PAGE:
The National Council for Voluntary Organisations has published information on its BAME pay gap for the first time.
The umbrella body set out the data in its latest annual accounts, which cover the year to the end of March and are due to be published today.
The accounts say that although the NCVO employs fewer than 250 people and therefore is not required to publish pay gap information, it had chosen to do so.
They show BAME people working at the charity earn on average 20 per cent less than non-BAME staff, which is an increase from 18 per cent in the previous year.
The NCVO said that 31 per cent of its workforce identified as BAME and a higher proportion worked in lower pay grades.
It said it was committed to addressing the pay gap and it began a detailed piece of work in January focusing on equity, diversity and inclusion in a bid to understand how its culture and environment could exclude or marginalise particular groups of people.
It said it had begun to implement changes to its recruitment practices in a bid to attract more people from BAME communities to work at the NCVO, particularly in the higher pay grades.
The gender pay gap data shows the NCVO reduced the mean difference to just 1 per cent in favour of men, down from 15 per cent in the previous year.
It said this reflected the fact that three of the four members of its senior management team were female on 5 April this year, whereas three out of the four were male at the same point a year before.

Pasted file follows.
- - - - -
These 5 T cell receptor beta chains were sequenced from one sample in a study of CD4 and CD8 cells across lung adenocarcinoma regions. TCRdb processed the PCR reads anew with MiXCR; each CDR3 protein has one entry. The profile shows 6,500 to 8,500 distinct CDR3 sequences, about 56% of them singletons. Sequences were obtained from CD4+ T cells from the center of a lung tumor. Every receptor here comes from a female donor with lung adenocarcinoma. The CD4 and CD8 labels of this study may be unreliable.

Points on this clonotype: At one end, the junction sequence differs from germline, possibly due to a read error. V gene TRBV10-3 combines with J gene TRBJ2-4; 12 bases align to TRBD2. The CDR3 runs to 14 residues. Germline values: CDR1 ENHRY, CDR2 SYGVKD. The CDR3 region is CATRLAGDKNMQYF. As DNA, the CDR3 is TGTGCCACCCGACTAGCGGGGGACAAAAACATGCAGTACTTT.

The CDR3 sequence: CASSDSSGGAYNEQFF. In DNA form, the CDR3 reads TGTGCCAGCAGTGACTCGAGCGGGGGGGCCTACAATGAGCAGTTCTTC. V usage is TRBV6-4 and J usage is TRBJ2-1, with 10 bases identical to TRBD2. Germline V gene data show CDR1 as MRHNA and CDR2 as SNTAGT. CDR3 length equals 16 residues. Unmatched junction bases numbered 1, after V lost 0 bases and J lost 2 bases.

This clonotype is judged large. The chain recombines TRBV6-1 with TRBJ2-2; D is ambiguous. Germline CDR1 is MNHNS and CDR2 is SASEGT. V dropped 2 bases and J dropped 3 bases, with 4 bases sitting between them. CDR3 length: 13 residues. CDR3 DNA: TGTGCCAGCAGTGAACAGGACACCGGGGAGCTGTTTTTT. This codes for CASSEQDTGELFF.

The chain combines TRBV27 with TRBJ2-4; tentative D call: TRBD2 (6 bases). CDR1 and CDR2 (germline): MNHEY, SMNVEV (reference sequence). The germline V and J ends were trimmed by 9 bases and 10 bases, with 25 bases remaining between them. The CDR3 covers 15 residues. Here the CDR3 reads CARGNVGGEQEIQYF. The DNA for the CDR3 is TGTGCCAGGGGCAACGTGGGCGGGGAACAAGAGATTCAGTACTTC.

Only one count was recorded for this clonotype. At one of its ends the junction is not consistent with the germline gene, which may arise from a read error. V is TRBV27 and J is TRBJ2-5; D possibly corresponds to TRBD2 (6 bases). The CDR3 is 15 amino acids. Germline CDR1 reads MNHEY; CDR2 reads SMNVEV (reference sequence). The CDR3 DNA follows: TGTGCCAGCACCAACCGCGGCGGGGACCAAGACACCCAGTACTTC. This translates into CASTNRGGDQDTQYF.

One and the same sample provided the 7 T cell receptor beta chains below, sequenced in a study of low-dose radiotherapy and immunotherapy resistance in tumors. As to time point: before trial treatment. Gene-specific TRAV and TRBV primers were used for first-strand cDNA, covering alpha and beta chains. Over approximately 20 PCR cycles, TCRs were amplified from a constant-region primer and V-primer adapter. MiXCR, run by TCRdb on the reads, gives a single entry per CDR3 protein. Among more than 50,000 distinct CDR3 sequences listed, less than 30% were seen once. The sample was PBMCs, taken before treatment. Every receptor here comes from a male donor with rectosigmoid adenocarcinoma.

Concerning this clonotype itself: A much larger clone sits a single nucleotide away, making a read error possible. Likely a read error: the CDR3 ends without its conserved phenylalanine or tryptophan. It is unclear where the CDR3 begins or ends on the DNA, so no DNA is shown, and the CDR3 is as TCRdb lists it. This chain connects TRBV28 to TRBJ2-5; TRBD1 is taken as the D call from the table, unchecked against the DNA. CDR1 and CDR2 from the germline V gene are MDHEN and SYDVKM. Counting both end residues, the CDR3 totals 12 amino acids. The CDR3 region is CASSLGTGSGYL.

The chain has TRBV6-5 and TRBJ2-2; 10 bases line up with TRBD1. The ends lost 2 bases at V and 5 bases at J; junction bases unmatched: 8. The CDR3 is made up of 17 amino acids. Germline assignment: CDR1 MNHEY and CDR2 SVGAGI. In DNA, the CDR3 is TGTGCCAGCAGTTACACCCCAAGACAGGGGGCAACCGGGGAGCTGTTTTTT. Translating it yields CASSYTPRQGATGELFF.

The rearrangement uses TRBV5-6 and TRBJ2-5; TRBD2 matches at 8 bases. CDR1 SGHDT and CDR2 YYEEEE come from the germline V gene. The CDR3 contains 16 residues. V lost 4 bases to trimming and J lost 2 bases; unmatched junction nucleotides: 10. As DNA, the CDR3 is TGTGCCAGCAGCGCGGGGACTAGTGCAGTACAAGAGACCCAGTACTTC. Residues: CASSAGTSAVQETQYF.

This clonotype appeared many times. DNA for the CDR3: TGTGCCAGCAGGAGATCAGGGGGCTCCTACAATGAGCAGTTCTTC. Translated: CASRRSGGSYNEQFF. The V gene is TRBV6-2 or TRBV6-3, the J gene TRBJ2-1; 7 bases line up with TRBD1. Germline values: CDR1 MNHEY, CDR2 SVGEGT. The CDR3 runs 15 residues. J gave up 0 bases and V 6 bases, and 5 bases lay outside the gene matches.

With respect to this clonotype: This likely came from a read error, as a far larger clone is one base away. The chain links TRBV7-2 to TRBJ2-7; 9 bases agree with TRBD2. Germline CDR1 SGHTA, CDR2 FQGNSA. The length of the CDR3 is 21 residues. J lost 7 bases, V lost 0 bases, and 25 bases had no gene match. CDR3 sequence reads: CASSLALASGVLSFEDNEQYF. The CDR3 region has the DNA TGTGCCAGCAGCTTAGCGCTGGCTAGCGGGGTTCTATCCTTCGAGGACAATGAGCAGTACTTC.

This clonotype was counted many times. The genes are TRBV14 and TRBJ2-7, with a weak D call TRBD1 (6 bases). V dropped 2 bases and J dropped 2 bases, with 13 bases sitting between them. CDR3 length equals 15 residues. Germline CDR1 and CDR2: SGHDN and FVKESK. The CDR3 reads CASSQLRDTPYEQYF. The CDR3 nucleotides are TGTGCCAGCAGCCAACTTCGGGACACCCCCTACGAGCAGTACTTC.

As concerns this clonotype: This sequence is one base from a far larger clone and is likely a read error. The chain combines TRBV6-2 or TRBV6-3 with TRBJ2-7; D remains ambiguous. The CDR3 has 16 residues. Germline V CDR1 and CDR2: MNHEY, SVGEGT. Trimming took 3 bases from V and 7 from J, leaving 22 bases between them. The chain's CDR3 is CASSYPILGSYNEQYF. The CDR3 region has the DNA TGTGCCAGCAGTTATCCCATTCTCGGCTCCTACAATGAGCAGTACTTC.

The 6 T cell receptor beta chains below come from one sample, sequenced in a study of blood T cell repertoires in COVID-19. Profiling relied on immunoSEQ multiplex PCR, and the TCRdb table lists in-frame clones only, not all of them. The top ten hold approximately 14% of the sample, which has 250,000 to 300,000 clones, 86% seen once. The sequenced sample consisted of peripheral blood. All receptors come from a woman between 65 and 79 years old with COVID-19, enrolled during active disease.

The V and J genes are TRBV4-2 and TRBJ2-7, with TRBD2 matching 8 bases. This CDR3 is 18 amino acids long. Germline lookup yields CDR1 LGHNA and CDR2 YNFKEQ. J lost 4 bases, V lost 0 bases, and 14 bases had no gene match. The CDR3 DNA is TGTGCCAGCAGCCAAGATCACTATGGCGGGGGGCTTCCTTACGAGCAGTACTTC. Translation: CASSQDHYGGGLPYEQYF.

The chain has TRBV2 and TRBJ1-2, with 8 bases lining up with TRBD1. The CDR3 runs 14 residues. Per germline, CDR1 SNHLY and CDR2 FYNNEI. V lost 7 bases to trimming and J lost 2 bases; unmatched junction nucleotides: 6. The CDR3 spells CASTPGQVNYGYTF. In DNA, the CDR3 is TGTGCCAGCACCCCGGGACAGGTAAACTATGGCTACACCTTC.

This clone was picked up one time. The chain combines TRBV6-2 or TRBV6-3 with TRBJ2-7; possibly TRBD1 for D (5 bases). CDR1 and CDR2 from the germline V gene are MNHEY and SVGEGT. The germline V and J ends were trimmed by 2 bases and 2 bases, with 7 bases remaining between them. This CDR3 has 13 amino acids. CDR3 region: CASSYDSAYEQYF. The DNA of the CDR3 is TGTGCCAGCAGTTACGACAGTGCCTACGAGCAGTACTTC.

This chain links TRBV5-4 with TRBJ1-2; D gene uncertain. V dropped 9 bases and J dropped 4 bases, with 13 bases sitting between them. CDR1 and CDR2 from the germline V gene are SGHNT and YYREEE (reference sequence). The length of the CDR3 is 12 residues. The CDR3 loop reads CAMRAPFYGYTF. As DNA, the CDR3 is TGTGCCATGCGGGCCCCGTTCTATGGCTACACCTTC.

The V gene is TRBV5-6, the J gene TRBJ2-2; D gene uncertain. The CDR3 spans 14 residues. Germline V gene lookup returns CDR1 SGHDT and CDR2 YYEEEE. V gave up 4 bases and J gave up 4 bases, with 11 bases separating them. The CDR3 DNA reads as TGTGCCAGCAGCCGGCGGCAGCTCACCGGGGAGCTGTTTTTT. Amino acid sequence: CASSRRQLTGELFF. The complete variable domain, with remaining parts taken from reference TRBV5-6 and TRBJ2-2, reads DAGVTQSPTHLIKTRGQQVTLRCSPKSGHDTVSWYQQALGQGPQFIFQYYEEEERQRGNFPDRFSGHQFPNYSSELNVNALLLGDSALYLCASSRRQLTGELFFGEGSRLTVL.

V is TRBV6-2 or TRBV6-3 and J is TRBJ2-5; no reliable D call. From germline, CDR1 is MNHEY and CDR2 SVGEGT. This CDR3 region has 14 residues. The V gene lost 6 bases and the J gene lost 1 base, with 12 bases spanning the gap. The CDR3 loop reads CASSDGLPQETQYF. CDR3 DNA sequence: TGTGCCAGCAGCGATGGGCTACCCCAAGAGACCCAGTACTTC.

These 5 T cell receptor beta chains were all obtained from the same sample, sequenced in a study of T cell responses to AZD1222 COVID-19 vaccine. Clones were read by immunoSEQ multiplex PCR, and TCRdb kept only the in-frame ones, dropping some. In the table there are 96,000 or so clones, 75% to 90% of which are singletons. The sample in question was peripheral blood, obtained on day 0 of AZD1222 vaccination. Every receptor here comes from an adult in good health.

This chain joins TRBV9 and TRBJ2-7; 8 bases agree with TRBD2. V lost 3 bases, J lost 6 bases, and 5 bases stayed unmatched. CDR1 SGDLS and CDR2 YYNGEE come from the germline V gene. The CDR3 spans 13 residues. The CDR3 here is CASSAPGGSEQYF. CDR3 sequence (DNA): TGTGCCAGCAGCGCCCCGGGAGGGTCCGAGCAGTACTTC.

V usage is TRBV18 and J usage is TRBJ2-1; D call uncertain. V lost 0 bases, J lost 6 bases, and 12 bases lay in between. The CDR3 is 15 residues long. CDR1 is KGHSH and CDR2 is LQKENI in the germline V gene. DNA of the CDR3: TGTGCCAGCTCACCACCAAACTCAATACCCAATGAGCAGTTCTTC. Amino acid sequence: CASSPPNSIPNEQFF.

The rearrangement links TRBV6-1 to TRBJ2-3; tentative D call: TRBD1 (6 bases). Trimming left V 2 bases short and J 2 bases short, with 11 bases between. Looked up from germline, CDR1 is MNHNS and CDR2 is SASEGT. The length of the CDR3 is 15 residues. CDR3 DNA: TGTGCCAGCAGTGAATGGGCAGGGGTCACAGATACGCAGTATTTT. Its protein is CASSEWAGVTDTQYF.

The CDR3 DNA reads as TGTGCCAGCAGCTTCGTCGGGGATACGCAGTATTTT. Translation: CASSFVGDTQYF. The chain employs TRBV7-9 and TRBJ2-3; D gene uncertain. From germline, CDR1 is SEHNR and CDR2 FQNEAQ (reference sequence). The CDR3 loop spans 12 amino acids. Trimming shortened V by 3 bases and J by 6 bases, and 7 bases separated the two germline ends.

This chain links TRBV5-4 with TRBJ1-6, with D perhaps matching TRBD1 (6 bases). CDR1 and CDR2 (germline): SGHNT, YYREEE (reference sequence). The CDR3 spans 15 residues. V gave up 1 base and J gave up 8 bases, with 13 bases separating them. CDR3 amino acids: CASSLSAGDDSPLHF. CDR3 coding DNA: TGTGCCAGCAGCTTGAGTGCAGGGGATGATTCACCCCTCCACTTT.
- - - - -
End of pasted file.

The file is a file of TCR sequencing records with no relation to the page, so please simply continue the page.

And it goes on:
The NCVO said it was also committed to publishing information on its disability pay gap and would be working with staff and other organisations to develop the best way to do this.
The accounts say the NCVO was in a healthy financial and operational position heading into 2020 but the coronavirus pandemic has had “significant consequences for many of our income-generating activities”.
The NCVO said last month that it expected to have to reduce employee numbers from 107 to 85 as part of a restructure to tackle an estimated deficit of almost £4m over the next three years.
The accounts show the income in 2019/20 rose by 1.7 per cent year-on-year to £9.1m, because of increased sums from membership, training, brokered services and conference venue hire.
Expenditure rose from £8.4m in 2018/19 to £8.8m last year, which the umbrella body said was because of one-off spending on the development of a safeguarding training fund using funds that had been received at the end of the previous year.
Sarah Vibert, director of public policy and volunteering at the NCVO, said: “Publishing ethnicity pay gap data is an important step on the journey to becoming a more inclusive organisation.
“Of course, it cannot and should not be done in isolation and sits alongside much broader cultural change that will contribute towards making our organisation a more equitable and inclusive place to work,” she said.
“Our focus this year has been on listening and learning. With the support and challenge of our new EDI subcommittee, our focus is now turning to action.
"Putting into place more inclusive recruitment practices is a priority, but we are also acutely aware of the need to focus on creating a more inclusive culture."
The NCVO said it recognised the term BAME was problematic and contested.